Rewarding Nonsense

Mulla Banna'i:
I have neither grain on which to be nourished
Nor grain sack which with to be clothed.
How can he who has neither food nor clothing
devote himself to learning or art? 
All things will be as your heart desires,
Stipend and position will both be commanded.
That grain and sack of which you spoke - I know
You will fill a garment, and grain will fill your house. 
Mulla Banna'i:
My prince, who will be shah of land and sea,
Will be legend throughout the world for virtue.
He has shown such favor in rewarding nonsense:
Were my words reasonable, what all would there be? 

The Affair of the Khwaja

After Sultan-Ali Mirza was was killed Jan-Ali too was dispatched after his prince. Since Shaybani Khan was in some fear of Khwaja Yahya, he dismissed him and his two sons, Khwaja Muhammad Zakariya and Khwaja Baki, to Khurasan. A few Uzbeks followed behind them, and in the vicinity of Khwaja Kardzan they martyred the khwaja and the two young boys. Even worse, Shaybani Khan claimed that the affair of the khwaja was not his doing, that it had been done by Qambar Bey and Kopak Bey. As the saying goes, "The excuse is worse than the crime."  

Wormwood in Samarkand

Shaybani Khan responded to [Zuhra Begi Agha's] promise and camped in the Bagh-i-Maydan. At noon, [Zuhra's son] Sultan-Ali Mirza, without informing any of his begs or warriors, and without consulting anyone, went out through the Charrah Gate with an insignificant few of his immediate retinue, headed for Shaybani Khan in the Bagh-i-Maydan. He was not well-received by Shaybani Khan, who seated him in a less honorable place than himself after the interview. When Khwaja Yahya learned that the prince had gone out, he was upset. There was nothing he could do but go out too. Shaybani Khan received him without rising and spoke somewhat reproachfully. However, when Khwaja Yahya rose to leave, Shaybani Khan rose respectfully. 
Jan-Ali, Khwaja Aki Bay's son, was in Rabat-i-Khwaja. When he learned that his prince had gone out to Shaybani Khan, he went too. In her lust to get a husband, that wretched, feebleminded woman [Zuhra] brought destruction on her son. Shaybani Khan paid her not the slightest attention and regarded her as less than a concubine.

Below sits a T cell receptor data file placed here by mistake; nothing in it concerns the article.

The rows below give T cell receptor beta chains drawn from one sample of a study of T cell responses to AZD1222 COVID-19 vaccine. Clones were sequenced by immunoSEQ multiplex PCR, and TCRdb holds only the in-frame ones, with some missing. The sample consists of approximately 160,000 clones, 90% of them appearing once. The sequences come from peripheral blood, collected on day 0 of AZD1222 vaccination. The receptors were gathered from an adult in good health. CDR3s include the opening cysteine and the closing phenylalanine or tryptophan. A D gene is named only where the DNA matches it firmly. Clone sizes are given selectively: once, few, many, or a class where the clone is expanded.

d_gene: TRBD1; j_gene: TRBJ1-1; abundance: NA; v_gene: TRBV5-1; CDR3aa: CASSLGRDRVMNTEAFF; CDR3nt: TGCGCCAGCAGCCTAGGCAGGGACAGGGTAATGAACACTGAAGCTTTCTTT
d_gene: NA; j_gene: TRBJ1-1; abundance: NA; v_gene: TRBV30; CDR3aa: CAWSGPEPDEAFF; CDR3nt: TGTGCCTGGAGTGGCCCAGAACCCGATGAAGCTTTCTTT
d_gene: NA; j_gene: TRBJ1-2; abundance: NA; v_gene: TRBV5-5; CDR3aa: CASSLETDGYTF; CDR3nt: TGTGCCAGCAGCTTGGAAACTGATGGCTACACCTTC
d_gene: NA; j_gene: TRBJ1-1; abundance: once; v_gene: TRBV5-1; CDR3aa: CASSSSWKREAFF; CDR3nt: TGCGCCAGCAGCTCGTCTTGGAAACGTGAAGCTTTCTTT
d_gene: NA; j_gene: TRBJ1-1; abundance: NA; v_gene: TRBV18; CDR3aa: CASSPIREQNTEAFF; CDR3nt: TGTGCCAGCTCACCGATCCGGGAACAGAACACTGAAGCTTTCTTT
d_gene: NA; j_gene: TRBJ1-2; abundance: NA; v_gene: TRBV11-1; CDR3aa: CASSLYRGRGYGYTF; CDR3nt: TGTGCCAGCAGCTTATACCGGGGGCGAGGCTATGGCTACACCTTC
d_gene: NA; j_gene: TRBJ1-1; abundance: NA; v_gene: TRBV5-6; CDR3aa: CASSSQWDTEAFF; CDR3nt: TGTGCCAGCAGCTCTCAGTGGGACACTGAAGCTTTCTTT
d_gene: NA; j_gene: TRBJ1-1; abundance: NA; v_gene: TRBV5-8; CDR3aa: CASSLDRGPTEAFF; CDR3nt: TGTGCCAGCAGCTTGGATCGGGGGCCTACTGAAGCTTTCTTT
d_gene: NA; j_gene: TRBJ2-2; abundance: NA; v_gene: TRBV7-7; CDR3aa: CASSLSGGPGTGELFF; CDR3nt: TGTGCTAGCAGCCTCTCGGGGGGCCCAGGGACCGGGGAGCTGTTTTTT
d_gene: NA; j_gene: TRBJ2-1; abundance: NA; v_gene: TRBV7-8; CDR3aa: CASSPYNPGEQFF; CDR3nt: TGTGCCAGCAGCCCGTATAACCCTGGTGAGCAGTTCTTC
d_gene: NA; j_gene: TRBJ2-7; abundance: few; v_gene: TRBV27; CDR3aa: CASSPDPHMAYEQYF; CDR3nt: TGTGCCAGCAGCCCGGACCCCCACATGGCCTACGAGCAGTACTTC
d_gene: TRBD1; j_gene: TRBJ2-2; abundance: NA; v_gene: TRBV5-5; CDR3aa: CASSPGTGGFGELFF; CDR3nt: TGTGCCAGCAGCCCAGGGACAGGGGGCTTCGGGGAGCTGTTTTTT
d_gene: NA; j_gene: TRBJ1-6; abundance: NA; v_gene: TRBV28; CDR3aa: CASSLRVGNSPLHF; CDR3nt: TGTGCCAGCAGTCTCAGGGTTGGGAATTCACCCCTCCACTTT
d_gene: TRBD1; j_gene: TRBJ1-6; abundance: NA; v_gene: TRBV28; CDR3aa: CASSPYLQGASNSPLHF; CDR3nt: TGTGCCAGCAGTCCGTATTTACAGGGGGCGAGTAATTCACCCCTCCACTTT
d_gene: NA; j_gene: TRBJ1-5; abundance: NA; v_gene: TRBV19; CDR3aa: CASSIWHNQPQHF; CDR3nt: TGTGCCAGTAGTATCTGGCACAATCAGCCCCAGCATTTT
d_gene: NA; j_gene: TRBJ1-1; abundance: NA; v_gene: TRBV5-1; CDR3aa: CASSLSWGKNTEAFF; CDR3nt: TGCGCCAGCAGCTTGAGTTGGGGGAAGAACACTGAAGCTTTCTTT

Sultan-Ali Mirza was at a loss and regretted having gone out. Some of his retinue understood what was up and thought they could get the prince out. Sultan-Ali Mirza refused to consent. Since his time had come, nothing could save him. He stayed with Temur Sultan, and four or five days late they executed him in the Qolba Meadow. For the sake of this transitory life he departed with a bad name. By listening to the words of women, he removed himself from the circle of those of good repute. Of such a person no more can be written; of such horrible acts no more need be heard. 



[Rhinoceroses] wield their horns in an amazing way. During hunts they gored a lot of men and horses. On one hunt a page named Maqsud had his horse thrown a spear-length by one. Thereafter he was nicknamed Rhinoceros Maqsud.


Edged Tools Given to Children

Isaphaena, you tell me to break myself of swearing, and not to spend my time about different professions of religion; that it will make enemies, &c. Now listen to me while I speak the truth, for on this subject you know that I always do speak what I think is true. I never did swear much, and I have quit it almost entirely, for nobody would understand me, and it would be useless to waste breath when I know I can put it to a better use. As to religion, there is not much here of any kind, and I assure you I have not said ten words on the subject since I left, nor do I expect to; and here, where Voltaire, Rousseau, and the whole constellation of mighty-minded men lived and wrote and died, I feel— Isaphaena—not so much an infidel as when at home surrounded by church-going people. Why is this? I have never for a moment doubted the sincerity of my immediate friends, but at home I looked into the evil more closely than the good effects—there I saw ignorance, bigotry, and deceit ever foremost; they were the most prominent, therefore the most likely to be seen. Here I still look on the evil side and find it terrible. God save me from a country without religion, and from a government with it—I know you will say Amen also to the next sentence—and return me safe to a country with religion and a government without it. I am convinced that the evils of infidelity are worse—ay, much worse— than any religion whatever. 
Had I the talents of the above-mentioned men I would not spend it as they did, nor would they, could they see the effect produced. Their object was good—to correct the evils of a corrupt priesthood—but their works were like edged tools given to children. Human nature is not perfect, and their refined and perfected systems of morals will not apply, and if we were perfect we would not need them. I speak the words of truth and soberness.
 - Dr. John Y. Bassett in a letter to his wife from Paris, 
quoted by Sir William Osler in An Alabama Student  


Medical Evidence Pyramid

The medical evidence pyramid is much like all pyramids, in that the bottom levels are infested with snakes and booby traps and vengeful medical evidence mummies.

Secret Sauce

My personal experience tells me that the common observation that long-lasting love does not exist simply isn’t true. I know, and I suspect you know, old couples that have been together for decades that demonstrate the opposite. You might call that rare — I might agree — but “this good thing is rare” and “this good thing doesn’t exist” are very different statements with different intents. The former inspires you to work harder; the latter excuses you for not working at all, which I suspect is the secret sauce in this genre.